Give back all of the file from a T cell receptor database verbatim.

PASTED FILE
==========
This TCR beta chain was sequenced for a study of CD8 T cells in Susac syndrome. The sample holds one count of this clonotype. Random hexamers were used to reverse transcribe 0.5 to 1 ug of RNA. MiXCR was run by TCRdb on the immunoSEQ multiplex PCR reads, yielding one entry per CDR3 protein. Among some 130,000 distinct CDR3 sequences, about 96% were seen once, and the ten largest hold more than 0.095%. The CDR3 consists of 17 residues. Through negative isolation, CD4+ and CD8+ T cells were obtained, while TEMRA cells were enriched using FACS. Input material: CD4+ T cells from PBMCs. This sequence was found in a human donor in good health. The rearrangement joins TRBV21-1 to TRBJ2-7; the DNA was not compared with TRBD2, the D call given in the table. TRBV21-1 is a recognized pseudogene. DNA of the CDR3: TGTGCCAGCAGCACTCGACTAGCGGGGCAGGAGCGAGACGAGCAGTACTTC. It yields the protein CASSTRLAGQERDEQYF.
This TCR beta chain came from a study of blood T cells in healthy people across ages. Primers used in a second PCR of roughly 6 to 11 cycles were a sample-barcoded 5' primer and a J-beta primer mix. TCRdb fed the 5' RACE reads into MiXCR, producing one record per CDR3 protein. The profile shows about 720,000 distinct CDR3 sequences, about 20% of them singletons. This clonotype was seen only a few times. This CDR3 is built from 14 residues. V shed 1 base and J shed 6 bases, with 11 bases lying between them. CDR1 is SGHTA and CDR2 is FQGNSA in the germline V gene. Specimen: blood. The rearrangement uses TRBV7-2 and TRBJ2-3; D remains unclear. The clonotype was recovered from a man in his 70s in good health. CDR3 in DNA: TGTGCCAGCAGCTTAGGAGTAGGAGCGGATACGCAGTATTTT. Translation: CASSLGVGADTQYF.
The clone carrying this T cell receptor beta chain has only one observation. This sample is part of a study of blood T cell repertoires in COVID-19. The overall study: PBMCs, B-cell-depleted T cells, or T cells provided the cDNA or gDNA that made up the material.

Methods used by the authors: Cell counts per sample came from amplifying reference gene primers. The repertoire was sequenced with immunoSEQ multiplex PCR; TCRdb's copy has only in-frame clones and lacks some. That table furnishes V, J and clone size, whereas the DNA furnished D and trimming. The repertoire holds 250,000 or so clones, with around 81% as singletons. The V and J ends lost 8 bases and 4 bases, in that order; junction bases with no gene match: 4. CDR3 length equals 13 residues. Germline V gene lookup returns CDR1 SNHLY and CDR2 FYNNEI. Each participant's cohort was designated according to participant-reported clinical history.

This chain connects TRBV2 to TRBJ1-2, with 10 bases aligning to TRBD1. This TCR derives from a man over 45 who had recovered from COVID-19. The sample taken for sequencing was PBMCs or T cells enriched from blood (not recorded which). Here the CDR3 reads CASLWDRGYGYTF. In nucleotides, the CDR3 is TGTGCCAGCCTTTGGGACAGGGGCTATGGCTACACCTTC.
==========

This TCR beta chain was sequenced for a study of CD8 T cells in Susac syndrome. The sample holds one count of this clonotype. Random hexamers were used to reverse transcribe 0.5 to 1 ug of RNA. MiXCR was run by TCRdb on the immunoSEQ multiplex PCR reads, yielding one entry per CDR3 protein. Among some 130,000 distinct CDR3 sequences, about 96% were seen once, and the ten largest hold more than 0.095%. The CDR3 consists of 17 residues. Through negative isolation, CD4+ and CD8+ T cells were obtained, while TEMRA cells were enriched using FACS. Input material: CD4+ T cells from PBMCs. This sequence was found in a human donor in good health. The rearrangement joins TRBV21-1 to TRBJ2-7; the DNA was not compared with TRBD2, the D call given in the table. TRBV21-1 is a recognized pseudogene. DNA of the CDR3: TGTGCCAGCAGCACTCGACTAGCGGGGCAGGAGCGAGACGAGCAGTACTTC. It yields the protein CASSTRLAGQERDEQYF.
This TCR beta chain came from a study of blood T cells in healthy people across ages. Primers used in a second PCR of roughly 6 to 11 cycles were a sample-barcoded 5' primer and a J-beta primer mix. TCRdb fed the 5' RACE reads into MiXCR, producing one record per CDR3 protein. The profile shows about 720,000 distinct CDR3 sequences, about 20% of them singletons. This clonotype was seen only a few times. This CDR3 is built from 14 residues. V shed 1 base and J shed 6 bases, with 11 bases lying between them. CDR1 is SGHTA and CDR2 is FQGNSA in the germline V gene. Specimen: blood. The rearrangement uses TRBV7-2 and TRBJ2-3; D remains unclear. The clonotype was recovered from a man in his 70s in good health. CDR3 in DNA: TGTGCCAGCAGCTTAGGAGTAGGAGCGGATACGCAGTATTTT. Translation: CASSLGVGADTQYF.
The clone carrying this T cell receptor beta chain has only one observation. This sample is part of a study of blood T cell repertoires in COVID-19. The overall study: PBMCs, B-cell-depleted T cells, or T cells provided the cDNA or gDNA that made up the material.

Methods used by the authors: Cell counts per sample came from amplifying reference gene primers. The repertoire was sequenced with immunoSEQ multiplex PCR; TCRdb's copy has only in-frame clones and lacks some. That table furnishes V, J and clone size, whereas the DNA furnished D and trimming. The repertoire holds 250,000 or so clones, with around 81% as singletons. The V and J ends lost 8 bases and 4 bases, in that order; junction bases with no gene match: 4. CDR3 length equals 13 residues. Germline V gene lookup returns CDR1 SNHLY and CDR2 FYNNEI. Each participant's cohort was designated according to participant-reported clinical history.

This chain connects TRBV2 to TRBJ1-2, with 10 bases aligning to TRBD1. This TCR derives from a man over 45 who had recovered from COVID-19. The sample taken for sequencing was PBMCs or T cells enriched from blood (not recorded which). Here the CDR3 reads CASLWDRGYGYTF. In nucleotides, the CDR3 is TGTGCCAGCCTTTGGGACAGGGGCTATGGCTACACCTTC.